Almost anyone who works a job and has earned income can open and contribute to a Roth IRA. This includes those drawing Social Security Disability Insurance (SSDI) benefits.
If you continue to work part time while getting benefits, you are eligible to invest Social Security Disability in a Roth IRA as long as you meet the other qualifications. Disability benefits do not count as earned income, so you will need to work a job in addition to drawing monthly disability to contribute to this type of retirement account.
At Berger and Green, our disability lawyers can help you understand how your benefits will impact your retirement savings. Call 412-661-1400 today for a free consultation.
How Much Can I Put Into My Roth IRA Each Year?
The U.S. Internal Revenue Service (IRS) sets maximum limits for contributions to Roth IRAs. While you must have earned income to invest, unearned income does not prevent you from making contributions. However, you will only be able to invest the amount you made from working. As long as you stay below the maximum the IRS set, you can put the equivalent of all your earned wages from the year into your Roth IRA.
For example, imagine you draw SSDI for a back problem, but you can work a few hours per month filing and taking care of office duties at a family business. You earn only about $1,200 a year. You can invest the full amount of your annual income in a Roth IRA.
Could My Roth IRA Affect My SSDI?
The only way your Roth IRA can affect SSDI is if you work too much. The Social Security Administration (SSA) allows you to work part time and receive a limited amount of income while you draw benefits, as long as you remain below the current substantial gainful activity (SGA) limit. Earning more than this limit could convince the SSA you are not disabled anymore and disqualify you from receiving monthly benefits.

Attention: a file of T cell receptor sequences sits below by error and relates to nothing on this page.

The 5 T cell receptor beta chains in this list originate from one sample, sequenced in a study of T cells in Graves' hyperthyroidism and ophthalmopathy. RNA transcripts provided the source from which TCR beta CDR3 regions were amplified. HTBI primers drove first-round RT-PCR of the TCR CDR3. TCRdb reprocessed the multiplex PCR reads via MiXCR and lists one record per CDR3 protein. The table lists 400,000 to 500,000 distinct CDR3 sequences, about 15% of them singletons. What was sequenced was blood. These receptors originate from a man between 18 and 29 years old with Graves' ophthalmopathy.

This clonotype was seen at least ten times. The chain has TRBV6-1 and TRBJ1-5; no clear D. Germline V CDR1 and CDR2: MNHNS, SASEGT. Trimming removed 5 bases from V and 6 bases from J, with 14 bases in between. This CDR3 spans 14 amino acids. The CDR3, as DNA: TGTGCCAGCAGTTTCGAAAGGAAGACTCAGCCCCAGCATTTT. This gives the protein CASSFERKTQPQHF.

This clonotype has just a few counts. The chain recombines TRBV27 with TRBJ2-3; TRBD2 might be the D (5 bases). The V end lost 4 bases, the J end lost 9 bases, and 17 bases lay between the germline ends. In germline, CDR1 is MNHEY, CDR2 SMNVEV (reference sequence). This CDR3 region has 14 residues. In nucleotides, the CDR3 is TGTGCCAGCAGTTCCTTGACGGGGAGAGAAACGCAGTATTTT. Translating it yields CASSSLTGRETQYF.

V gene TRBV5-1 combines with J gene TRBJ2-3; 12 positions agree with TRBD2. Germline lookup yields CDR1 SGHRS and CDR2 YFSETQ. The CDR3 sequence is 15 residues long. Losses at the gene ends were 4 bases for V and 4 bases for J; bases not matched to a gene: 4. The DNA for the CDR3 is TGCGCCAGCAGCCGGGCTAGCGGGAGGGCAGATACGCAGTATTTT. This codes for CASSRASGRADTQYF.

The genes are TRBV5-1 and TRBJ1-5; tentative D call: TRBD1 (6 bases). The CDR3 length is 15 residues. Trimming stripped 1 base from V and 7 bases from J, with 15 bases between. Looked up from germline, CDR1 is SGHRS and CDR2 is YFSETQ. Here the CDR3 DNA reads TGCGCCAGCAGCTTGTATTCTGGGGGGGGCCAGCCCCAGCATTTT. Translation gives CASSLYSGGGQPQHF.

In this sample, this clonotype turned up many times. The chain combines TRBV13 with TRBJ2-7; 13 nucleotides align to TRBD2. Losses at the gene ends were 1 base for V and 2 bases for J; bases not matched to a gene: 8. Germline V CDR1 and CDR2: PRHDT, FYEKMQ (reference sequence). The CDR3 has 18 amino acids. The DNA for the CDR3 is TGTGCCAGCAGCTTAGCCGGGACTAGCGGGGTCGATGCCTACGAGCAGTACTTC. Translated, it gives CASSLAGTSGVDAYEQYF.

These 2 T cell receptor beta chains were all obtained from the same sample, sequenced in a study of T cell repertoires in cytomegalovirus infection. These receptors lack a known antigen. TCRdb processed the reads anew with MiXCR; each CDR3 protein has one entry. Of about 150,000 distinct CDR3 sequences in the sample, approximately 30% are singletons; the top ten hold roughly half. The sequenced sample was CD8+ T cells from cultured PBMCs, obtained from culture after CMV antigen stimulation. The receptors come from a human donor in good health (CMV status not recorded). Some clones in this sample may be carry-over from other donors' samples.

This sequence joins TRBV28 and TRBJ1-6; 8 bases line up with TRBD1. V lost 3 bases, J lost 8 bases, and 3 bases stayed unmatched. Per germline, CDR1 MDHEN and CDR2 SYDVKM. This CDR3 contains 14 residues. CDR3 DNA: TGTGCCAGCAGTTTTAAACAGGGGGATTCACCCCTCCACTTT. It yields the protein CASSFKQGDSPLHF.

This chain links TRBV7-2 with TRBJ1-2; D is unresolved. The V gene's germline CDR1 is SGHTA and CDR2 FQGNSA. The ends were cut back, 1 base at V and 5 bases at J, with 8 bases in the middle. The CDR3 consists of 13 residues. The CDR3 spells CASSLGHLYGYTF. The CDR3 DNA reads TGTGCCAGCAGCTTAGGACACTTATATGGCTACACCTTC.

It is also important to notify the SSA you are going to return to work before you begin engaging in job-related activities. If you do not notify the organization, you could jeopardize your benefits.
Can I Invest Other Disability Benefits in a Roth IRA?
To this point, we have only mentioned SSDI. That is because it is difficult to draw Supplemental Security Income (SSI) benefits and maintain a Roth IRA. While you can work part time and contribute up to the legal maximum, it will count against you when the SSA reevaluates your financial situation. As a part of getting SSI, you have to meet strict limits on your available assets. This would include your Roth IRA, and your retirement savings could prevent you from continuing to receive SSI.
How Can I Contact a Disability Attorney About My Benefits?
If you have questions or concerns about your how disability impacts your retirement investments, or if you believe the SSA is unfairly withholding your benefits, we can help. The disability team at Berger and Green offers free case reviews and can help you fight for the benefits you deserve. Call us today at 412-661-1400.